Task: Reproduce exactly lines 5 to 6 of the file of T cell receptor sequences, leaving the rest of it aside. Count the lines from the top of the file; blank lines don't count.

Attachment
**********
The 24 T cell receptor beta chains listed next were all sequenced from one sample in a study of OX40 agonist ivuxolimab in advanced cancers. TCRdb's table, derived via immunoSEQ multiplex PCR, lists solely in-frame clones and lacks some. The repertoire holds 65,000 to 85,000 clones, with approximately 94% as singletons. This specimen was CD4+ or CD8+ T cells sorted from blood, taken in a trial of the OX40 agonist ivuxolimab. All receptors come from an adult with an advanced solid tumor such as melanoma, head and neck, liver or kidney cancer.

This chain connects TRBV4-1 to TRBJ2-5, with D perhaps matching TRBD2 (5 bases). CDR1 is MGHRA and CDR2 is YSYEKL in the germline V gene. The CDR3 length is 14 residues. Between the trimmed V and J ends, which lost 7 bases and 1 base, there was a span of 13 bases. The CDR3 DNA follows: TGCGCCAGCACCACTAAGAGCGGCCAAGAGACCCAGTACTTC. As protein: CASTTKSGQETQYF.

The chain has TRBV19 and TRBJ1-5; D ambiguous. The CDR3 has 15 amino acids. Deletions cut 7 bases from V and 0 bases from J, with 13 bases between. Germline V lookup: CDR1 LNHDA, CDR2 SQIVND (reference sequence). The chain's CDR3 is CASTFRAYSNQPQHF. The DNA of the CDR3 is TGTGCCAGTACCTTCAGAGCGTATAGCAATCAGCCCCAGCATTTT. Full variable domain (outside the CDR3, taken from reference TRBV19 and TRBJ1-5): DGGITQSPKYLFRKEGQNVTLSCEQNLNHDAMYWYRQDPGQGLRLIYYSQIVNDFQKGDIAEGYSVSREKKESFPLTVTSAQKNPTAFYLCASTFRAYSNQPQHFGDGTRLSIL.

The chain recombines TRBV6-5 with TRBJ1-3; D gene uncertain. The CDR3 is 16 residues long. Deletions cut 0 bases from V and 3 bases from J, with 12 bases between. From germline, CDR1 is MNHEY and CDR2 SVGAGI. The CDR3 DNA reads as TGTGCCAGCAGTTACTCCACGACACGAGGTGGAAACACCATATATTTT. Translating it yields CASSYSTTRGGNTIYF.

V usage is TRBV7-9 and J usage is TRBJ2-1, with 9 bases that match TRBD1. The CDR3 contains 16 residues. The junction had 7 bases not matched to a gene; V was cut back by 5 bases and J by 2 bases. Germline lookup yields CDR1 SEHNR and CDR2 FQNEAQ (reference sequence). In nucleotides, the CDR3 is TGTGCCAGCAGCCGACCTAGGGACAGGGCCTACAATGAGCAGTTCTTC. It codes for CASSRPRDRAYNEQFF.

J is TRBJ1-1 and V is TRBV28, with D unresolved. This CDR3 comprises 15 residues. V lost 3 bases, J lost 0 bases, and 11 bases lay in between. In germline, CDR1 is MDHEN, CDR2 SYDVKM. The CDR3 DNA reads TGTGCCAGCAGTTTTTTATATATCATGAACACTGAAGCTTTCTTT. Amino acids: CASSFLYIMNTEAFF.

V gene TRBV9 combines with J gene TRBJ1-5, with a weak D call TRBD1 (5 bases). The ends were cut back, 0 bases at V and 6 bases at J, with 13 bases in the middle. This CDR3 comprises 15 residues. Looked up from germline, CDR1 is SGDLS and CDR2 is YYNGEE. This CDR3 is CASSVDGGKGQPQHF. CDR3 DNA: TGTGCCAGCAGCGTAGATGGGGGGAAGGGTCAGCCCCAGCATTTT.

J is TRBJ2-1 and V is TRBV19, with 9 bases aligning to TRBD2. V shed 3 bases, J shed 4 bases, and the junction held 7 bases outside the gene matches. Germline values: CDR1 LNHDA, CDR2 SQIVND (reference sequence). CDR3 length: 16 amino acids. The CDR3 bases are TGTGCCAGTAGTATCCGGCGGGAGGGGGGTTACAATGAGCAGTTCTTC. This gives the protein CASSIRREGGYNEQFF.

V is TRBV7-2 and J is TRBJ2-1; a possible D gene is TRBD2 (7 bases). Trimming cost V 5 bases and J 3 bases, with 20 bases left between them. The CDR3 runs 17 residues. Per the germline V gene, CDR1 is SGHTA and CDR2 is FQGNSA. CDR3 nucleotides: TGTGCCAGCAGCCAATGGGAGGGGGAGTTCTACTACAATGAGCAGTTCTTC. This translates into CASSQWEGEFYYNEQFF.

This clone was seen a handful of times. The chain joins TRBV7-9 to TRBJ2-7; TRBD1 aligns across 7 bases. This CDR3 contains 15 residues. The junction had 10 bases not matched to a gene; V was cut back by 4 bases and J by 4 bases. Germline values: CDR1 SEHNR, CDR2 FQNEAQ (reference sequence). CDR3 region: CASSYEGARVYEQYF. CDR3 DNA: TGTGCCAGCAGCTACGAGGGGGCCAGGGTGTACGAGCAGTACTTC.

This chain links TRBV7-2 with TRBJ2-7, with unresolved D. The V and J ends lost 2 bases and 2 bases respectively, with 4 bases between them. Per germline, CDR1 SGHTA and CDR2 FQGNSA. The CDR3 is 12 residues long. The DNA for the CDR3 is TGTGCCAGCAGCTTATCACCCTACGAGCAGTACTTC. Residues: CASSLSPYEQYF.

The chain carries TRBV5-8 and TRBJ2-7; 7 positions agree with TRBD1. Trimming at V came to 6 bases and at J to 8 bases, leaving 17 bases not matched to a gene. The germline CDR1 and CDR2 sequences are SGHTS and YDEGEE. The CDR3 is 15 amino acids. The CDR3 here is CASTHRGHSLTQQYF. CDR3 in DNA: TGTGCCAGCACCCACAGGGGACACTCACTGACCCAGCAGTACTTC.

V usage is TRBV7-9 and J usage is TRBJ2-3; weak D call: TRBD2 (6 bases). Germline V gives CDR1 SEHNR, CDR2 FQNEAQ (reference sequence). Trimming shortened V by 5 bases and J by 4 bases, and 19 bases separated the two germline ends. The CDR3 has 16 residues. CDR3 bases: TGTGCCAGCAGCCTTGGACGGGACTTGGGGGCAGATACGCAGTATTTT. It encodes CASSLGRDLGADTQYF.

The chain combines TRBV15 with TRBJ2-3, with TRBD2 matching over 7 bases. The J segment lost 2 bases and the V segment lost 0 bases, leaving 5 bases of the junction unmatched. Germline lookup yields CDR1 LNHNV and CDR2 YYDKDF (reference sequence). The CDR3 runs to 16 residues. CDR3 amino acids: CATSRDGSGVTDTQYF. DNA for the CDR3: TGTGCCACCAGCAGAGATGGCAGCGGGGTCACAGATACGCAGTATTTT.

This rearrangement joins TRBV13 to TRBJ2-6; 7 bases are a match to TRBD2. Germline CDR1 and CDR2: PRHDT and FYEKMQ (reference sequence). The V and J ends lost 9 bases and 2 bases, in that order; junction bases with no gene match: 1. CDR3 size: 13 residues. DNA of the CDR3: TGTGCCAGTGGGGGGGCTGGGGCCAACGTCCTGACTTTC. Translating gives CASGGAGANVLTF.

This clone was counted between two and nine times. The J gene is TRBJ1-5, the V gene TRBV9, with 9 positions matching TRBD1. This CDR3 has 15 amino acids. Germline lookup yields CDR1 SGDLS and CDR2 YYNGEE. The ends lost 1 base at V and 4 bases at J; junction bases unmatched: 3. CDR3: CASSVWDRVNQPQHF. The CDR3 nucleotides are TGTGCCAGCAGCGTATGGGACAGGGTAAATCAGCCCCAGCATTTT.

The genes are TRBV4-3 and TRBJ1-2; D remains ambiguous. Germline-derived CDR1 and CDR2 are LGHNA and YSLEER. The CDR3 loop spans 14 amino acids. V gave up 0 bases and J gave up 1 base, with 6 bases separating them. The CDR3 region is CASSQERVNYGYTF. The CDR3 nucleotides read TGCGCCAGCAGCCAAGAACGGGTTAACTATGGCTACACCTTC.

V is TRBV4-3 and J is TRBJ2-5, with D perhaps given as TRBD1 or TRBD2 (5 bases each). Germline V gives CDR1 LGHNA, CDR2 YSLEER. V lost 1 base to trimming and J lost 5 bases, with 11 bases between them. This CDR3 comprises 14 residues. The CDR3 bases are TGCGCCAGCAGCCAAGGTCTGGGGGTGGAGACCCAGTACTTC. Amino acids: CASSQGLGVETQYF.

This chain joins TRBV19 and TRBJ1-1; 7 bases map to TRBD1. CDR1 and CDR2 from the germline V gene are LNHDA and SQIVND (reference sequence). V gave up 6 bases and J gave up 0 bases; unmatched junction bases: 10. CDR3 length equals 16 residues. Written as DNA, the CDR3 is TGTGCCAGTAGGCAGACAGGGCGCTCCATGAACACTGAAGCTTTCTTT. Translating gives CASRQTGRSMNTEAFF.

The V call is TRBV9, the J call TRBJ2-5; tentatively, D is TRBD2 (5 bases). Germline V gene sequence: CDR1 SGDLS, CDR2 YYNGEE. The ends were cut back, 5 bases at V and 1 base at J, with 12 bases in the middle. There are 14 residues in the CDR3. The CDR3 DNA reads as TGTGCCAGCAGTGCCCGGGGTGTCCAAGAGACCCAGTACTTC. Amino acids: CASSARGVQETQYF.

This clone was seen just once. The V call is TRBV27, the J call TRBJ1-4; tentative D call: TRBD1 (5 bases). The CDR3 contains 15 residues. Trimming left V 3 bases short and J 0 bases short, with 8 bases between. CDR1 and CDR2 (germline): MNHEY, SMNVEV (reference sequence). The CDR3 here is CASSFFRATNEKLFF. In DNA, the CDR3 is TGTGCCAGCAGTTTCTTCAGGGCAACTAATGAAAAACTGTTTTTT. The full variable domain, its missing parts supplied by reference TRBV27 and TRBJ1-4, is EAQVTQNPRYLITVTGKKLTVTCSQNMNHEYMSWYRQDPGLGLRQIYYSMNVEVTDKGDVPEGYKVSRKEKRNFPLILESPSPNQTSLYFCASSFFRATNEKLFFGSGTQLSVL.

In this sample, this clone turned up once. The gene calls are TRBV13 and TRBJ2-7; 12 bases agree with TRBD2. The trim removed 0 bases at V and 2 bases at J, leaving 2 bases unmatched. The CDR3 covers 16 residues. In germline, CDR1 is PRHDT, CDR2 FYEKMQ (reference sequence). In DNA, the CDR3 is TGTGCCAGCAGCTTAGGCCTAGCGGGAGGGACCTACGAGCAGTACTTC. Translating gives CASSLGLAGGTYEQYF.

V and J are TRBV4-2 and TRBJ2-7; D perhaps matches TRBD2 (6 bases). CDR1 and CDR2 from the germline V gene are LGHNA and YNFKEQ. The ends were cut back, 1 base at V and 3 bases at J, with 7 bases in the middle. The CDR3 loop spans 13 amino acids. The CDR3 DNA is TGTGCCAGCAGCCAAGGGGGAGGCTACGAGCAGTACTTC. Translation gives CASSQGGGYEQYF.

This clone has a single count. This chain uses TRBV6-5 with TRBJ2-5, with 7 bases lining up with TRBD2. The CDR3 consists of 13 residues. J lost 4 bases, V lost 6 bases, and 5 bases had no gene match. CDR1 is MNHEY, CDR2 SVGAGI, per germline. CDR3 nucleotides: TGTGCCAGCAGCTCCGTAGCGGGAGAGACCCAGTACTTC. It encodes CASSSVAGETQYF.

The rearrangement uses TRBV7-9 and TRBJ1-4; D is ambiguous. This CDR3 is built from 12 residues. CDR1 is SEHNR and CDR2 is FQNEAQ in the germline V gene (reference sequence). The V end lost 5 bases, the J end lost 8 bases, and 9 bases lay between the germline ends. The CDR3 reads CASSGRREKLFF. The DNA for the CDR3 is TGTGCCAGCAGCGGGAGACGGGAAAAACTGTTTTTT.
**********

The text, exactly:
V usage is TRBV7-9 and J usage is TRBJ2-1, with 9 bases that match TRBD1. The CDR3 contains 16 residues. The junction had 7 bases not matched to a gene; V was cut back by 5 bases and J by 2 bases. Germline lookup yields CDR1 SEHNR and CDR2 FQNEAQ (reference sequence). In nucleotides, the CDR3 is TGTGCCAGCAGCCGACCTAGGGACAGGGCCTACAATGAGCAGTTCTTC. It codes for CASSRPRDRAYNEQFF.

J is TRBJ1-1 and V is TRBV28, with D unresolved. This CDR3 comprises 15 residues. V lost 3 bases, J lost 0 bases, and 11 bases lay in between. In germline, CDR1 is MDHEN, CDR2 SYDVKM. The CDR3 DNA reads TGTGCCAGCAGTTTTTTATATATCATGAACACTGAAGCTTTCTTT. Amino acids: CASSFLYIMNTEAFF.